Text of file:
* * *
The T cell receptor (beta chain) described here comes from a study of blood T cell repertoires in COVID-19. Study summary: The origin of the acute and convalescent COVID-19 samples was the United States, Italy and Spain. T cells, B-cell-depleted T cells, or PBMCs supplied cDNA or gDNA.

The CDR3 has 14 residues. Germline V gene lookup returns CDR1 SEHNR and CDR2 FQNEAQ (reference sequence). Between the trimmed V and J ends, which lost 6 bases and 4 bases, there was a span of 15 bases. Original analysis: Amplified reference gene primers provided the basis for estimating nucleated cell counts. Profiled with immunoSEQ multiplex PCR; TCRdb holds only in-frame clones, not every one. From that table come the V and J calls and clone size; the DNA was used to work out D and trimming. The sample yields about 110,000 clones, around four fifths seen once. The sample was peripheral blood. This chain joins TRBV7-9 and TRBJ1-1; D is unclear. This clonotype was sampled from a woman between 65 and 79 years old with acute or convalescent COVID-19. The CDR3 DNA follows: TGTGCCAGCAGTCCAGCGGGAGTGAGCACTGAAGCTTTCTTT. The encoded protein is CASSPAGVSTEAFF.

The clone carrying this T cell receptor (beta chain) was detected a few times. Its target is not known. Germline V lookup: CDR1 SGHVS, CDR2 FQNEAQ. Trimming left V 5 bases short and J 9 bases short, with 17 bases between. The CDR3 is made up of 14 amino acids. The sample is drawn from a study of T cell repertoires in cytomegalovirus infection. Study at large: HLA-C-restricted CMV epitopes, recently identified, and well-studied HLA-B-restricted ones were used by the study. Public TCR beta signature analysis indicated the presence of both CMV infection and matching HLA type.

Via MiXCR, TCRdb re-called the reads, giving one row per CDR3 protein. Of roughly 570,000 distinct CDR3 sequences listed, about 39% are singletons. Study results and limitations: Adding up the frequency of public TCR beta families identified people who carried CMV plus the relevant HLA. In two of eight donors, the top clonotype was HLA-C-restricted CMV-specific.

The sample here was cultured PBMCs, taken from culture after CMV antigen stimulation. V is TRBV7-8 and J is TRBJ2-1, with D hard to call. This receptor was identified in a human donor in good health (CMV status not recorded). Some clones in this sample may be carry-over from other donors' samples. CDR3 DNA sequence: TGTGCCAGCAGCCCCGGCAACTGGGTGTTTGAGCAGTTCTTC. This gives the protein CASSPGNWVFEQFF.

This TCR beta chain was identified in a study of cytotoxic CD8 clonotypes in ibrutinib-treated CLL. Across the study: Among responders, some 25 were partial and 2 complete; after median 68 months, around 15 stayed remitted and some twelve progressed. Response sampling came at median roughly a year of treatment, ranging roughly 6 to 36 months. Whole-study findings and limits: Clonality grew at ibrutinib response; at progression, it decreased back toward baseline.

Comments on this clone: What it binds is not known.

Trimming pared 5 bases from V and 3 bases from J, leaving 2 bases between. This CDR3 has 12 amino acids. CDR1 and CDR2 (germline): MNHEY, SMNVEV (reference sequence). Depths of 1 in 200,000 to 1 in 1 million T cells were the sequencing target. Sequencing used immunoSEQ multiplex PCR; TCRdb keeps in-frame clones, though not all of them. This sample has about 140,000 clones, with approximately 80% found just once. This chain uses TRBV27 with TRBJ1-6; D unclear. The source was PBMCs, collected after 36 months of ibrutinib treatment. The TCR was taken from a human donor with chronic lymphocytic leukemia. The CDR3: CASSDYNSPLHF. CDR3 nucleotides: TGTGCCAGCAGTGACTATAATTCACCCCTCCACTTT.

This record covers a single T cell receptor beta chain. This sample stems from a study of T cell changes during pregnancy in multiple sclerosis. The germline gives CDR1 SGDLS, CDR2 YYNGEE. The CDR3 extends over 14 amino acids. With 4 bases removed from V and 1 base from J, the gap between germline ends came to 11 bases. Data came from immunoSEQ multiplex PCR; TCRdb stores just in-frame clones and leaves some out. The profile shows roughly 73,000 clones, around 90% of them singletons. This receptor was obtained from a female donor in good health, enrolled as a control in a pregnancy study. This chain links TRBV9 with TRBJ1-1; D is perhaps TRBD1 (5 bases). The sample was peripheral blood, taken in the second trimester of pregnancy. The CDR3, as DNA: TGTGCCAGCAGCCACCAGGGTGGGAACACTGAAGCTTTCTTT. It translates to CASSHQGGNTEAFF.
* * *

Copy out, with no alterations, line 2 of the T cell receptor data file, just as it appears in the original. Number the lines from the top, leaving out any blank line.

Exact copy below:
The CDR3 has 14 residues. Germline V gene lookup returns CDR1 SEHNR and CDR2 FQNEAQ (reference sequence). Between the trimmed V and J ends, which lost 6 bases and 4 bases, there was a span of 15 bases. Original analysis: Amplified reference gene primers provided the basis for estimating nucleated cell counts. Profiled with immunoSEQ multiplex PCR; TCRdb holds only in-frame clones, not every one. From that table come the V and J calls and clone size; the DNA was used to work out D and trimming. The sample yields about 110,000 clones, around four fifths seen once. The sample was peripheral blood. This chain joins TRBV7-9 and TRBJ1-1; D is unclear. This clonotype was sampled from a woman between 65 and 79 years old with acute or convalescent COVID-19. The CDR3 DNA follows: TGTGCCAGCAGTCCAGCGGGAGTGAGCACTGAAGCTTTCTTT. The encoded protein is CASSPAGVSTEAFF.